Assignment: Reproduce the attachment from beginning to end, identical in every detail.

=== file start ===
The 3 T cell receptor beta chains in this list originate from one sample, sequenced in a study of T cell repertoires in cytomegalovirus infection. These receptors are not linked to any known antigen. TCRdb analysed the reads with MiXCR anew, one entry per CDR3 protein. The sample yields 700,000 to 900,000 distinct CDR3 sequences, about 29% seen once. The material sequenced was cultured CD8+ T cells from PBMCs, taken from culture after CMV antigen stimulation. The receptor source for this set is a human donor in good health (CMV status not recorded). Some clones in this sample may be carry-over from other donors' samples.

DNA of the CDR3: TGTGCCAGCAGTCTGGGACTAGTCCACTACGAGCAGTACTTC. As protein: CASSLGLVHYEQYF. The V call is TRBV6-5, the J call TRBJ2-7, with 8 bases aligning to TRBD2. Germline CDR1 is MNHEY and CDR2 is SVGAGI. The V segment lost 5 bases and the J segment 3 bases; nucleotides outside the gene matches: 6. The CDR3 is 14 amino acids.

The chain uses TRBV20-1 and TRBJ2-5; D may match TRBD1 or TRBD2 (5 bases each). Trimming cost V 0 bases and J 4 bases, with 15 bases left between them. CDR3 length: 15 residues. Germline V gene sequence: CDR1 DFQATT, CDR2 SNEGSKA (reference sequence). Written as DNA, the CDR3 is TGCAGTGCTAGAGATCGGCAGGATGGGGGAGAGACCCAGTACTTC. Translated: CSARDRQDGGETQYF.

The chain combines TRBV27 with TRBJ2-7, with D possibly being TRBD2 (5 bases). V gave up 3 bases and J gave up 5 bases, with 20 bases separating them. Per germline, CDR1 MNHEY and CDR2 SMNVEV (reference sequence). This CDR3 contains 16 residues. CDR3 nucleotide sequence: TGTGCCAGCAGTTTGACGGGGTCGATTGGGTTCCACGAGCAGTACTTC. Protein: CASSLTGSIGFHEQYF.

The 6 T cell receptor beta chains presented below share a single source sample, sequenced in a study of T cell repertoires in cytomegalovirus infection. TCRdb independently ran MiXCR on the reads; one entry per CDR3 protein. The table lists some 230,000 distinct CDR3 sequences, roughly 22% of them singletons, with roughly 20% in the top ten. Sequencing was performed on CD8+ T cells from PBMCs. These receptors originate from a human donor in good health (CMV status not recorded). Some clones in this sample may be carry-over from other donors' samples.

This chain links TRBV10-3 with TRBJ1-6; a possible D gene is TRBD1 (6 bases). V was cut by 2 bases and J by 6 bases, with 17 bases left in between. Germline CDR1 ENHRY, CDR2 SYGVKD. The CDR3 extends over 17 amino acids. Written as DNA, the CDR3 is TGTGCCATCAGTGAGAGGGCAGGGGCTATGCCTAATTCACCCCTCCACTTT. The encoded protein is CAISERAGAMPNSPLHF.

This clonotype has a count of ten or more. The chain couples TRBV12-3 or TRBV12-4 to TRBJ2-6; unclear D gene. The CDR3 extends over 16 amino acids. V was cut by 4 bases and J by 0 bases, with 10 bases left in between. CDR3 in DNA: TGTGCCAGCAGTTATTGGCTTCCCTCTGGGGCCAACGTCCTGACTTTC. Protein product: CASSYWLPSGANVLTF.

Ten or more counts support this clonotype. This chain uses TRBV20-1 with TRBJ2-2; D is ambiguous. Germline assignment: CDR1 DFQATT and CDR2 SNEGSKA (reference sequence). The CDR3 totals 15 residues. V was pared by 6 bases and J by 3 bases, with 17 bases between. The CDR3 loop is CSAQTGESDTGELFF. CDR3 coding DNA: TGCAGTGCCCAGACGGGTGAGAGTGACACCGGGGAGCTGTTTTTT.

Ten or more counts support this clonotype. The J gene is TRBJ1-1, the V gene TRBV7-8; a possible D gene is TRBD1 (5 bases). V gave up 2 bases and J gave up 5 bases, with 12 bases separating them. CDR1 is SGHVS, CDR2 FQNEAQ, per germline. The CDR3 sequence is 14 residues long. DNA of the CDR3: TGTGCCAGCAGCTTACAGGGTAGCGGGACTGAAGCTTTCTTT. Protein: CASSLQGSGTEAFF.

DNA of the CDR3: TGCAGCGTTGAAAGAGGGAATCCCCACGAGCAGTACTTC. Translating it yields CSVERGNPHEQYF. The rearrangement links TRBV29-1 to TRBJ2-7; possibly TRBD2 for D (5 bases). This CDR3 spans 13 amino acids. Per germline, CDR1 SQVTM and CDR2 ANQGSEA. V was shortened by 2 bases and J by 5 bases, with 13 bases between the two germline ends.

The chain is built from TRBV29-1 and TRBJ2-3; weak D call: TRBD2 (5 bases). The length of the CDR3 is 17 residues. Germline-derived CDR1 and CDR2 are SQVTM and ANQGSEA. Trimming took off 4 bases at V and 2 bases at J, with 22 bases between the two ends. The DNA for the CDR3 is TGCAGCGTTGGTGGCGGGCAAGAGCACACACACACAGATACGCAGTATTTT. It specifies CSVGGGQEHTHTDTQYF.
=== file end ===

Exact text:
The 3 T cell receptor beta chains in this list originate from one sample, sequenced in a study of T cell repertoires in cytomegalovirus infection. These receptors are not linked to any known antigen. TCRdb analysed the reads with MiXCR anew, one entry per CDR3 protein. The sample yields 700,000 to 900,000 distinct CDR3 sequences, about 29% seen once. The material sequenced was cultured CD8+ T cells from PBMCs, taken from culture after CMV antigen stimulation. The receptor source for this set is a human donor in good health (CMV status not recorded). Some clones in this sample may be carry-over from other donors' samples.

DNA of the CDR3: TGTGCCAGCAGTCTGGGACTAGTCCACTACGAGCAGTACTTC. As protein: CASSLGLVHYEQYF. The V call is TRBV6-5, the J call TRBJ2-7, with 8 bases aligning to TRBD2. Germline CDR1 is MNHEY and CDR2 is SVGAGI. The V segment lost 5 bases and the J segment 3 bases; nucleotides outside the gene matches: 6. The CDR3 is 14 amino acids.

The chain uses TRBV20-1 and TRBJ2-5; D may match TRBD1 or TRBD2 (5 bases each). Trimming cost V 0 bases and J 4 bases, with 15 bases left between them. CDR3 length: 15 residues. Germline V gene sequence: CDR1 DFQATT, CDR2 SNEGSKA (reference sequence). Written as DNA, the CDR3 is TGCAGTGCTAGAGATCGGCAGGATGGGGGAGAGACCCAGTACTTC. Translated: CSARDRQDGGETQYF.

The chain combines TRBV27 with TRBJ2-7, with D possibly being TRBD2 (5 bases). V gave up 3 bases and J gave up 5 bases, with 20 bases separating them. Per germline, CDR1 MNHEY and CDR2 SMNVEV (reference sequence). This CDR3 contains 16 residues. CDR3 nucleotide sequence: TGTGCCAGCAGTTTGACGGGGTCGATTGGGTTCCACGAGCAGTACTTC. Protein: CASSLTGSIGFHEQYF.

The 6 T cell receptor beta chains presented below share a single source sample, sequenced in a study of T cell repertoires in cytomegalovirus infection. TCRdb independently ran MiXCR on the reads; one entry per CDR3 protein. The table lists some 230,000 distinct CDR3 sequences, roughly 22% of them singletons, with roughly 20% in the top ten. Sequencing was performed on CD8+ T cells from PBMCs. These receptors originate from a human donor in good health (CMV status not recorded). Some clones in this sample may be carry-over from other donors' samples.

This chain links TRBV10-3 with TRBJ1-6; a possible D gene is TRBD1 (6 bases). V was cut by 2 bases and J by 6 bases, with 17 bases left in between. Germline CDR1 ENHRY, CDR2 SYGVKD. The CDR3 extends over 17 amino acids. Written as DNA, the CDR3 is TGTGCCATCAGTGAGAGGGCAGGGGCTATGCCTAATTCACCCCTCCACTTT. The encoded protein is CAISERAGAMPNSPLHF.

This clonotype has a count of ten or more. The chain couples TRBV12-3 or TRBV12-4 to TRBJ2-6; unclear D gene. The CDR3 extends over 16 amino acids. V was cut by 4 bases and J by 0 bases, with 10 bases left in between. CDR3 in DNA: TGTGCCAGCAGTTATTGGCTTCCCTCTGGGGCCAACGTCCTGACTTTC. Protein product: CASSYWLPSGANVLTF.

Ten or more counts support this clonotype. This chain uses TRBV20-1 with TRBJ2-2; D is ambiguous. Germline assignment: CDR1 DFQATT and CDR2 SNEGSKA (reference sequence). The CDR3 totals 15 residues. V was pared by 6 bases and J by 3 bases, with 17 bases between. The CDR3 loop is CSAQTGESDTGELFF. CDR3 coding DNA: TGCAGTGCCCAGACGGGTGAGAGTGACACCGGGGAGCTGTTTTTT.

Ten or more counts support this clonotype. The J gene is TRBJ1-1, the V gene TRBV7-8; a possible D gene is TRBD1 (5 bases). V gave up 2 bases and J gave up 5 bases, with 12 bases separating them. CDR1 is SGHVS, CDR2 FQNEAQ, per germline. The CDR3 sequence is 14 residues long. DNA of the CDR3: TGTGCCAGCAGCTTACAGGGTAGCGGGACTGAAGCTTTCTTT. Protein: CASSLQGSGTEAFF.

DNA of the CDR3: TGCAGCGTTGAAAGAGGGAATCCCCACGAGCAGTACTTC. Translating it yields CSVERGNPHEQYF. The rearrangement links TRBV29-1 to TRBJ2-7; possibly TRBD2 for D (5 bases). This CDR3 spans 13 amino acids. Per germline, CDR1 SQVTM and CDR2 ANQGSEA. V was shortened by 2 bases and J by 5 bases, with 13 bases between the two germline ends.

The chain is built from TRBV29-1 and TRBJ2-3; weak D call: TRBD2 (5 bases). The length of the CDR3 is 17 residues. Germline-derived CDR1 and CDR2 are SQVTM and ANQGSEA. Trimming took off 4 bases at V and 2 bases at J, with 22 bases between the two ends. The DNA for the CDR3 is TGCAGCGTTGGTGGCGGGCAAGAGCACACACACACAGATACGCAGTATTTT. It specifies CSVGGGQEHTHTDTQYF.